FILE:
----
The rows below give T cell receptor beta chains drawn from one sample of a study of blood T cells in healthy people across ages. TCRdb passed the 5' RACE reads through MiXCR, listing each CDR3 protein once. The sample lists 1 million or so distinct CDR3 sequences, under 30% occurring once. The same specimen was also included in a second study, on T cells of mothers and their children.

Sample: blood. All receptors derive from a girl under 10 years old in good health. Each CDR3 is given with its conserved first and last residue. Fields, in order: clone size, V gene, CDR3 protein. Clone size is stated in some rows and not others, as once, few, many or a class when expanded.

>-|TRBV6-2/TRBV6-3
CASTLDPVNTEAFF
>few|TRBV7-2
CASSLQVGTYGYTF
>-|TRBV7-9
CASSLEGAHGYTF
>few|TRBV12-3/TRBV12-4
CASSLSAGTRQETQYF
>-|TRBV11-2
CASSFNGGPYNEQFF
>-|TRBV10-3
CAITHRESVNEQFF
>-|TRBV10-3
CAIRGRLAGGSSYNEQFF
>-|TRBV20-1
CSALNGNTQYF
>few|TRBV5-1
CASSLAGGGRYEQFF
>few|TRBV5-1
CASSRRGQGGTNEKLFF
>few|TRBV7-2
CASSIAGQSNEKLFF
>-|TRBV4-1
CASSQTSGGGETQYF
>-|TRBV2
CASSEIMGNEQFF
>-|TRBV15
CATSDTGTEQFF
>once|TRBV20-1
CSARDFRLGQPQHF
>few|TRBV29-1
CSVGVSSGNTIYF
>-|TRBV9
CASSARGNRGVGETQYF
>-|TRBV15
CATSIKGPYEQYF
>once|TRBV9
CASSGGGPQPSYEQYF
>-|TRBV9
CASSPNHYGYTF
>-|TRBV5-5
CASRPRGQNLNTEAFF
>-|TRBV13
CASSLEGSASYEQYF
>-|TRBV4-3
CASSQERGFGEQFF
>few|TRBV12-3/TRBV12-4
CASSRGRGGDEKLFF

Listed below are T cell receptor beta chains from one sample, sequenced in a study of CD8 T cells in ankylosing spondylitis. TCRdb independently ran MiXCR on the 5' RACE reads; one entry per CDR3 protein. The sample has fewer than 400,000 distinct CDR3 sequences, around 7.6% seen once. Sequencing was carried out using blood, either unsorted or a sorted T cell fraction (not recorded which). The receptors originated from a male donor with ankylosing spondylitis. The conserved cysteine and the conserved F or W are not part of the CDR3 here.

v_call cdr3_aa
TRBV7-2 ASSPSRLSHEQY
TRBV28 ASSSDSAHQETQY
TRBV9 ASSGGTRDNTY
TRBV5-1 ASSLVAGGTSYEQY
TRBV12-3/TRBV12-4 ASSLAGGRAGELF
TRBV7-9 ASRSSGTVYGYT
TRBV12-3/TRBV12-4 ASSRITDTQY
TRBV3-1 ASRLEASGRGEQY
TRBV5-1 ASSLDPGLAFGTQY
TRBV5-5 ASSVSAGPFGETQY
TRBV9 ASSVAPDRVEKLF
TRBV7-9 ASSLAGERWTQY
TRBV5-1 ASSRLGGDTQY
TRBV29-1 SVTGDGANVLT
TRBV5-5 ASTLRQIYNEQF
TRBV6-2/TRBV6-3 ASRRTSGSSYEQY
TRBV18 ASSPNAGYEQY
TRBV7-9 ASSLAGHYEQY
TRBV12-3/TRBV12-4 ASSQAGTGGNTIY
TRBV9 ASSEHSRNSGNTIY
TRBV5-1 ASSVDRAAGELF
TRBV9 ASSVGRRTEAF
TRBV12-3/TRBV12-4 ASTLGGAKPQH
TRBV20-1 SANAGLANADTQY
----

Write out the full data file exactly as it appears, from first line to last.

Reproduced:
The rows below give T cell receptor beta chains drawn from one sample of a study of blood T cells in healthy people across ages. TCRdb passed the 5' RACE reads through MiXCR, listing each CDR3 protein once. The sample lists 1 million or so distinct CDR3 sequences, under 30% occurring once. The same specimen was also included in a second study, on T cells of mothers and their children.

Sample: blood. All receptors derive from a girl under 10 years old in good health. Each CDR3 is given with its conserved first and last residue. Fields, in order: clone size, V gene, CDR3 protein. Clone size is stated in some rows and not others, as once, few, many or a class when expanded.

>-|TRBV6-2/TRBV6-3
CASTLDPVNTEAFF
>few|TRBV7-2
CASSLQVGTYGYTF
>-|TRBV7-9
CASSLEGAHGYTF
>few|TRBV12-3/TRBV12-4
CASSLSAGTRQETQYF
>-|TRBV11-2
CASSFNGGPYNEQFF
>-|TRBV10-3
CAITHRESVNEQFF
>-|TRBV10-3
CAIRGRLAGGSSYNEQFF
>-|TRBV20-1
CSALNGNTQYF
>few|TRBV5-1
CASSLAGGGRYEQFF
>few|TRBV5-1
CASSRRGQGGTNEKLFF
>few|TRBV7-2
CASSIAGQSNEKLFF
>-|TRBV4-1
CASSQTSGGGETQYF
>-|TRBV2
CASSEIMGNEQFF
>-|TRBV15
CATSDTGTEQFF
>once|TRBV20-1
CSARDFRLGQPQHF
>few|TRBV29-1
CSVGVSSGNTIYF
>-|TRBV9
CASSARGNRGVGETQYF
>-|TRBV15
CATSIKGPYEQYF
>once|TRBV9
CASSGGGPQPSYEQYF
>-|TRBV9
CASSPNHYGYTF
>-|TRBV5-5
CASRPRGQNLNTEAFF
>-|TRBV13
CASSLEGSASYEQYF
>-|TRBV4-3
CASSQERGFGEQFF
>few|TRBV12-3/TRBV12-4
CASSRGRGGDEKLFF

Listed below are T cell receptor beta chains from one sample, sequenced in a study of CD8 T cells in ankylosing spondylitis. TCRdb independently ran MiXCR on the 5' RACE reads; one entry per CDR3 protein. The sample has fewer than 400,000 distinct CDR3 sequences, around 7.6% seen once. Sequencing was carried out using blood, either unsorted or a sorted T cell fraction (not recorded which). The receptors originated from a male donor with ankylosing spondylitis. The conserved cysteine and the conserved F or W are not part of the CDR3 here.

v_call cdr3_aa
TRBV7-2 ASSPSRLSHEQY
TRBV28 ASSSDSAHQETQY
TRBV9 ASSGGTRDNTY
TRBV5-1 ASSLVAGGTSYEQY
TRBV12-3/TRBV12-4 ASSLAGGRAGELF
TRBV7-9 ASRSSGTVYGYT
TRBV12-3/TRBV12-4 ASSRITDTQY
TRBV3-1 ASRLEASGRGEQY
TRBV5-1 ASSLDPGLAFGTQY
TRBV5-5 ASSVSAGPFGETQY
TRBV9 ASSVAPDRVEKLF
TRBV7-9 ASSLAGERWTQY
TRBV5-1 ASSRLGGDTQY
TRBV29-1 SVTGDGANVLT
TRBV5-5 ASTLRQIYNEQF
TRBV6-2/TRBV6-3 ASRRTSGSSYEQY
TRBV18 ASSPNAGYEQY
TRBV7-9 ASSLAGHYEQY
TRBV12-3/TRBV12-4 ASSQAGTGGNTIY
TRBV9 ASSEHSRNSGNTIY
TRBV5-1 ASSVDRAAGELF
TRBV9 ASSVGRRTEAF
TRBV12-3/TRBV12-4 ASTLGGAKPQH
TRBV20-1 SANAGLANADTQY